The curtain seems close to falling on Act 1 of the 2011 session of the General Assembly, also known as The Great Undoing.
“Great” as in widespread. Throughout government, this session has shuttered programs, altered missions, rearranged agency departments and jettisoned thousands of state workers.
“Undoing” because what’s been done through the budget and other legislation isn’t just for the sake of belt-tightening or efficiency. The GOP leadership is on an ideological search-and-destroy mission to erase years of progress in education, elections, public health, the courts, environmental protections, consumer protections and, well, you name it.
This is a Legislature not content with turning back the clock (now the most overused metaphor in the history of state politics). They are ensuring that once we get to the past, we’re stuck there.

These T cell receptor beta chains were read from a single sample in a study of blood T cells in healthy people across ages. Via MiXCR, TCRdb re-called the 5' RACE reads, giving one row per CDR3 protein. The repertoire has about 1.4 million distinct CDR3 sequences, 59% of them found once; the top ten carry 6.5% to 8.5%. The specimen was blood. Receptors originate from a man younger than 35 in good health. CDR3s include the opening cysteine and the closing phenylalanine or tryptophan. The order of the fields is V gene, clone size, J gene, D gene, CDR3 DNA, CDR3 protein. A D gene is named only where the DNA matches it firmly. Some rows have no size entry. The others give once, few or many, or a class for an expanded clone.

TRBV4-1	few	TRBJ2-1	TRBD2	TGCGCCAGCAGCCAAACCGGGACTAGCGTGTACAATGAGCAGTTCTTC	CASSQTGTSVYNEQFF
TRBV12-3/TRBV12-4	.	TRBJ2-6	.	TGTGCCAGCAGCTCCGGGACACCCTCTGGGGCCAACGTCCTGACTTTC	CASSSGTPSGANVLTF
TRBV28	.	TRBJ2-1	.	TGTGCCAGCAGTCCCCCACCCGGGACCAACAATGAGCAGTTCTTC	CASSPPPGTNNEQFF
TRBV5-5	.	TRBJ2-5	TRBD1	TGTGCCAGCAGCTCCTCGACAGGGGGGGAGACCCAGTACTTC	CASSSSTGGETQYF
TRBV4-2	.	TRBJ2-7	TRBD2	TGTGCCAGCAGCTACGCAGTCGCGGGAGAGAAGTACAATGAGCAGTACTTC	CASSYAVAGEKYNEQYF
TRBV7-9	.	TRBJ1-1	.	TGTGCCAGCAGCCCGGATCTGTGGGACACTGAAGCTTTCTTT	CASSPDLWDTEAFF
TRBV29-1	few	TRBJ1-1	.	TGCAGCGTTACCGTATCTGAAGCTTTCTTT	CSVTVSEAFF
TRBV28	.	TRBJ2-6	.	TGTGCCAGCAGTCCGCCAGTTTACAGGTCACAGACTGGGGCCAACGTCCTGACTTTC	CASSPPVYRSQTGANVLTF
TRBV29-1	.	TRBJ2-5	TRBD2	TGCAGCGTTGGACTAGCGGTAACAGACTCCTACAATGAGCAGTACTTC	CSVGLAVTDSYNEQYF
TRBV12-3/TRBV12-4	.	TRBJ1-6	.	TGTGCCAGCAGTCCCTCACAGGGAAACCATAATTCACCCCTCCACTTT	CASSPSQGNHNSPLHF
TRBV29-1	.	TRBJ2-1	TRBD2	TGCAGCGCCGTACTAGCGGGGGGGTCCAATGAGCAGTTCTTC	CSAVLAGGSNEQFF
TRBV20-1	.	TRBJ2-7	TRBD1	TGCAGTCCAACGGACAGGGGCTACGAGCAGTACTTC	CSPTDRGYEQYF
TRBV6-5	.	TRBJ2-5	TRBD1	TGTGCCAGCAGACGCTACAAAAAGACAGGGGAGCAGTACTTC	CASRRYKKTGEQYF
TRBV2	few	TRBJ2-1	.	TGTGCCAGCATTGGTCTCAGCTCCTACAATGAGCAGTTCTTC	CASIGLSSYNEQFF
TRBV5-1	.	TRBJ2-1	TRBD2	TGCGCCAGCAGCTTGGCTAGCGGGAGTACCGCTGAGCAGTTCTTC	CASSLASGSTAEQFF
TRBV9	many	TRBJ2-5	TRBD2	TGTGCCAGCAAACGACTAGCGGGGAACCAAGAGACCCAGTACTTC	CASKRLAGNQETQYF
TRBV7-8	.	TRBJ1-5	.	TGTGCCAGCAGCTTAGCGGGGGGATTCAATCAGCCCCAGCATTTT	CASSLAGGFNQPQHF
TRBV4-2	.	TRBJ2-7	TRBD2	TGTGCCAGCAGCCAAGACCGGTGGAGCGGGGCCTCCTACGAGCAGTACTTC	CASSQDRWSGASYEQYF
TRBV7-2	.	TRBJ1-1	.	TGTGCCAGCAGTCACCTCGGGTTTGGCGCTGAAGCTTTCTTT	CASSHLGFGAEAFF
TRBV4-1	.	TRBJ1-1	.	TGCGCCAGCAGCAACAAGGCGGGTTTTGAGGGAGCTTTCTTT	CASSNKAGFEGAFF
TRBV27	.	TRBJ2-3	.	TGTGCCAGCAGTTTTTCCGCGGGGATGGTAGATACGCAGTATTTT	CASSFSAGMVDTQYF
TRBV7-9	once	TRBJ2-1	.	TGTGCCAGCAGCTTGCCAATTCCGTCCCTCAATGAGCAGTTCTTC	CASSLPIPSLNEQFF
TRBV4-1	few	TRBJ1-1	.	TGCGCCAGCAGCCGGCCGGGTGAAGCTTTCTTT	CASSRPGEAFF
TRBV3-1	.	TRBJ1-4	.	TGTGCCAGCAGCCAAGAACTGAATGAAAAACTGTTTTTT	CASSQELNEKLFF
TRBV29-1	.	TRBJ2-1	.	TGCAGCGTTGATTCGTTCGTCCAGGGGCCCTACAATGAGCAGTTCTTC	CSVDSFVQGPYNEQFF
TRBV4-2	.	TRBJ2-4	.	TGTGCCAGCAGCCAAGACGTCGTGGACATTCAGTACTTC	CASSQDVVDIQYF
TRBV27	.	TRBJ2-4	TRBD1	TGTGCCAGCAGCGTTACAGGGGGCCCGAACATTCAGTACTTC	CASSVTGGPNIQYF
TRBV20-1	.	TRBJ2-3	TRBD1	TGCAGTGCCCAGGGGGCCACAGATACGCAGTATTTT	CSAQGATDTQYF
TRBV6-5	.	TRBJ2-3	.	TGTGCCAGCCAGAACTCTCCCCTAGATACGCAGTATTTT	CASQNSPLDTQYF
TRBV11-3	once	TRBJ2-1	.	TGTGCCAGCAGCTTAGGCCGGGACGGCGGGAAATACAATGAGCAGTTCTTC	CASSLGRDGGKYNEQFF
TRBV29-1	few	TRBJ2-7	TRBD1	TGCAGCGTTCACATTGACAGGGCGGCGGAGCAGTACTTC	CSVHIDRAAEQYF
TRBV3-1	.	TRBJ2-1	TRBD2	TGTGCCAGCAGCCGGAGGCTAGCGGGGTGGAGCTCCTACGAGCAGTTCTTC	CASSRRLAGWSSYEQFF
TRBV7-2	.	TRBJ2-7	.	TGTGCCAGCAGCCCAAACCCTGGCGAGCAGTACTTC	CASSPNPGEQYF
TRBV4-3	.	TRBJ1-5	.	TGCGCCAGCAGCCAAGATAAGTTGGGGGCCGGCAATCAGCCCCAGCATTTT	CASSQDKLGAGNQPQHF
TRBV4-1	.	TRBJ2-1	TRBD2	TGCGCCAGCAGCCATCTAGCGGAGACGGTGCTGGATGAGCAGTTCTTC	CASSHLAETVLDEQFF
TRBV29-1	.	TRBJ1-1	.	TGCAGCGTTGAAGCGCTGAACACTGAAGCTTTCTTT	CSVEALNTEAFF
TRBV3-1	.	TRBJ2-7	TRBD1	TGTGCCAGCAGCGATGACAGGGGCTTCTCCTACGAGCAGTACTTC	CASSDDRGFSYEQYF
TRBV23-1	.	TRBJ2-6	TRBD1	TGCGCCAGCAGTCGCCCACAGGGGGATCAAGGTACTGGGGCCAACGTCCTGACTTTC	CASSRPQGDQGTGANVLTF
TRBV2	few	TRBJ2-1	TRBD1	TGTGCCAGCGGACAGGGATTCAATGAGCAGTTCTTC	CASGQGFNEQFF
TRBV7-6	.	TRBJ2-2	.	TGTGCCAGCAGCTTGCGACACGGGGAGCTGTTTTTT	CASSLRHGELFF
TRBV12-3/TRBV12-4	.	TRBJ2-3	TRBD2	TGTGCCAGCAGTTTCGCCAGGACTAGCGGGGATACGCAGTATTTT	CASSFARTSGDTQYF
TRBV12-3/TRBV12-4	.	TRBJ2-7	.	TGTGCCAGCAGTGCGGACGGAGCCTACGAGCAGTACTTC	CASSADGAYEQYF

Last week, the pace quickened. Debates turned sloppy as House and Senate leaders whipped their chambers to pass dozens of bills before the crossover deadline: the cutoff for legislation to be passed by one chamber and still be viable.
Hammered through were sweeping new restrictions on abortion and abortion providers, including a 24-hour waiting period and mandatory sonograms, a ban on state and federal services for undocumented aliens that probably won’t survive a constitutional challenge, a return to 1970s-era rules on regulations and a Voter ID bill that The New York Times recently described as having “a whiff of Jim Crow.”